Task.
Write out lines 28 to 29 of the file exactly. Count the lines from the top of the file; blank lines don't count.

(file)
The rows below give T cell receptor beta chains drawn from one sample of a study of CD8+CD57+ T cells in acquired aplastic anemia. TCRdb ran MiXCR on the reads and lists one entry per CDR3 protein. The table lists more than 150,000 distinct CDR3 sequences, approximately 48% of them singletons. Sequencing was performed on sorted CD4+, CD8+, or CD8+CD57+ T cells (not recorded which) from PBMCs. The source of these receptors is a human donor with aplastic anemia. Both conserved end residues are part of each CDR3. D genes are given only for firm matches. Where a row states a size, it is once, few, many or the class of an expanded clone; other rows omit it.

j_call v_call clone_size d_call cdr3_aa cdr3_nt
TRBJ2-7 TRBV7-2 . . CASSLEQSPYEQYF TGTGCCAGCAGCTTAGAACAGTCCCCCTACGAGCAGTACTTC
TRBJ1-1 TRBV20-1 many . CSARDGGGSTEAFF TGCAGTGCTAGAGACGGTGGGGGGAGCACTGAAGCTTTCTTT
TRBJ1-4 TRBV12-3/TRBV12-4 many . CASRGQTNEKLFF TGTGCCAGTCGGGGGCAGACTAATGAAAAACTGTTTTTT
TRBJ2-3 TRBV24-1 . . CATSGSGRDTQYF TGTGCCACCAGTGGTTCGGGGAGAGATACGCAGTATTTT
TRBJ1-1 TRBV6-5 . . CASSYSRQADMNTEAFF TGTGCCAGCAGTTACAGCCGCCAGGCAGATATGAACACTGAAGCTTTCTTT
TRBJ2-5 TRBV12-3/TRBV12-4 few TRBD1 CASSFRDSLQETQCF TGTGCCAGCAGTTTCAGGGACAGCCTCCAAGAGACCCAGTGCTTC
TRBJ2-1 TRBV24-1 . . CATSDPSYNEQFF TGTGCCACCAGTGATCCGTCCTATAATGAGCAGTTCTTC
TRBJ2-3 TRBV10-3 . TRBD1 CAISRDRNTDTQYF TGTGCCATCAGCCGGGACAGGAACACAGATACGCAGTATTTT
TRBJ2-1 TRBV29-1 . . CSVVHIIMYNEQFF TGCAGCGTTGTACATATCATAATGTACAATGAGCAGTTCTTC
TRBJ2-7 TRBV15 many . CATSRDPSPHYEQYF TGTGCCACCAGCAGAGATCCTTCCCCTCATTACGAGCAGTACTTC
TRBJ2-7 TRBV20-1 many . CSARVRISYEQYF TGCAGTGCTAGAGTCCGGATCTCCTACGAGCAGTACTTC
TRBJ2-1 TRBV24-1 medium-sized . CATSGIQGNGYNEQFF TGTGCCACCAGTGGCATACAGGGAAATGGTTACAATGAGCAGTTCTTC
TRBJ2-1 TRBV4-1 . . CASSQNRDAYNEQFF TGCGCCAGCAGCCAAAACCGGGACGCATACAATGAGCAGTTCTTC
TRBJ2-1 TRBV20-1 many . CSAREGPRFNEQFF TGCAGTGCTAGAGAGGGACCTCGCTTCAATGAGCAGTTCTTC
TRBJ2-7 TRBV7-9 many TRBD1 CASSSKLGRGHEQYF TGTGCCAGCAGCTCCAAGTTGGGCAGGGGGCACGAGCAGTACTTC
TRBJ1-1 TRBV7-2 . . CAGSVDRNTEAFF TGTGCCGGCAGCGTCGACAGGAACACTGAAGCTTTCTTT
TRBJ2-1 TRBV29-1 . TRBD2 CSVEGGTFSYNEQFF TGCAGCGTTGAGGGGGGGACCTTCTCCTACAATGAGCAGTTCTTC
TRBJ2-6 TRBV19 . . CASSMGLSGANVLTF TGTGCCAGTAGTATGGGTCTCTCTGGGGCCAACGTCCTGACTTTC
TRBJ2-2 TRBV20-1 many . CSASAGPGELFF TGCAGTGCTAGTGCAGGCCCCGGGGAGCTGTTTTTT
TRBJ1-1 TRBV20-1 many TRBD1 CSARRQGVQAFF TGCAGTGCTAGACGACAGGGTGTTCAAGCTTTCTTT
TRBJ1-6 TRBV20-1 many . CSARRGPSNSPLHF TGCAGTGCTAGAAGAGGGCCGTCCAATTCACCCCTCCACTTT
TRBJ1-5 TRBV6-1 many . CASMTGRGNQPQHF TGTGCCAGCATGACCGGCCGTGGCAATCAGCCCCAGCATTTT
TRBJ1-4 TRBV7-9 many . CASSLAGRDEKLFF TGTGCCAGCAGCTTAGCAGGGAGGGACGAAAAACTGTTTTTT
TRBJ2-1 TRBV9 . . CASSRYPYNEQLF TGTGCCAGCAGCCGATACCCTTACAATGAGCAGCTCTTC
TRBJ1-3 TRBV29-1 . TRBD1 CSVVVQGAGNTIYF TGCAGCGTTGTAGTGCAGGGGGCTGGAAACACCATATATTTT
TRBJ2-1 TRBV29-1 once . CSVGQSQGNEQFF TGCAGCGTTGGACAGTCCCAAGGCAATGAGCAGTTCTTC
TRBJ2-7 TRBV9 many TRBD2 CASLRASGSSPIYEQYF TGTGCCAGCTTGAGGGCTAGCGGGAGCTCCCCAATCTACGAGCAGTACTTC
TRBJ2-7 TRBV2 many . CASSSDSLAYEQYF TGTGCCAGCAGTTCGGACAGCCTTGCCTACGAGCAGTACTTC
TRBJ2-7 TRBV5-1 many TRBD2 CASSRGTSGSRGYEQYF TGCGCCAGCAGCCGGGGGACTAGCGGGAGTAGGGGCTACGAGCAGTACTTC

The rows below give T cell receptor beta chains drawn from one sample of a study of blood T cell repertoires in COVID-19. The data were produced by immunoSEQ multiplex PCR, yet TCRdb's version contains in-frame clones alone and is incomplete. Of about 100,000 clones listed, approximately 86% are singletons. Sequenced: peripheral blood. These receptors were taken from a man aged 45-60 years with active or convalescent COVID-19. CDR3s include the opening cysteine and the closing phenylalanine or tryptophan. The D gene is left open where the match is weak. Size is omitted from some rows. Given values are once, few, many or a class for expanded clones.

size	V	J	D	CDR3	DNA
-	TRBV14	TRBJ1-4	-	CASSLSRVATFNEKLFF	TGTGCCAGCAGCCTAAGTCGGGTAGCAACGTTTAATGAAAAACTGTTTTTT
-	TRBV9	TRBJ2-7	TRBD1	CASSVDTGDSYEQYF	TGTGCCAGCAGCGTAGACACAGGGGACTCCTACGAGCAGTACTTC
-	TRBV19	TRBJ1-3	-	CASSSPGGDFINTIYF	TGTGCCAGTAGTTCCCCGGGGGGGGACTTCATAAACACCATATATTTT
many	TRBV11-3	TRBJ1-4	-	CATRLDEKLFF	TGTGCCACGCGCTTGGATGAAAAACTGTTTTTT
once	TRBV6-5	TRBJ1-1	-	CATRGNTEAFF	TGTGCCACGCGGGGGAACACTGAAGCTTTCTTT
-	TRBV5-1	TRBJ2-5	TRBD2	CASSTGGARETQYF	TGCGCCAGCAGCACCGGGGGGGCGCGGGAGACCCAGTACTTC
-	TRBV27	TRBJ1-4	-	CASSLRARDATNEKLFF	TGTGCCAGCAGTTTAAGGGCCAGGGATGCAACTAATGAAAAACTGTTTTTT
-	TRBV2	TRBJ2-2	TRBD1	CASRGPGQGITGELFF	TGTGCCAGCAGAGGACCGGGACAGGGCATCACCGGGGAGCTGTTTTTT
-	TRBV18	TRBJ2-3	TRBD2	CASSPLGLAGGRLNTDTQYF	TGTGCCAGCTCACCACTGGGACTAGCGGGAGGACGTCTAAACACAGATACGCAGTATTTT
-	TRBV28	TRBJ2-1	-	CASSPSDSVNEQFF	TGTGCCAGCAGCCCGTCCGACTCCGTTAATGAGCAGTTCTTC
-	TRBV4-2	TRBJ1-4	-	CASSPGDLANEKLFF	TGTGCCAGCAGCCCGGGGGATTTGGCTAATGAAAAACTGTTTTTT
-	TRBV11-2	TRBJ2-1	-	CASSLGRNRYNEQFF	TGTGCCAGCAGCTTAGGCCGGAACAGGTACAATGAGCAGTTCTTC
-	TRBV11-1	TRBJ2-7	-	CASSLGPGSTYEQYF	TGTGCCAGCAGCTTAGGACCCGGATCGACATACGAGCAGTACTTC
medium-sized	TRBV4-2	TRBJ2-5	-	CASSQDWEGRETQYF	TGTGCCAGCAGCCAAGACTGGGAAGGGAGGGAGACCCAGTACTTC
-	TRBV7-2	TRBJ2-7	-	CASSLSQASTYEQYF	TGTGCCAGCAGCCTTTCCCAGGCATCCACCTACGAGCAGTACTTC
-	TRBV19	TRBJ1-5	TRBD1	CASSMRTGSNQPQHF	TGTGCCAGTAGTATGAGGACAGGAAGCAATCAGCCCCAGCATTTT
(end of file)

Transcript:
TRBJ2-1 TRBV29-1 once . CSVGQSQGNEQFF TGCAGCGTTGGACAGTCCCAAGGCAATGAGCAGTTCTTC
TRBJ2-7 TRBV9 many TRBD2 CASLRASGSSPIYEQYF TGTGCCAGCTTGAGGGCTAGCGGGAGCTCCCCAATCTACGAGCAGTACTTC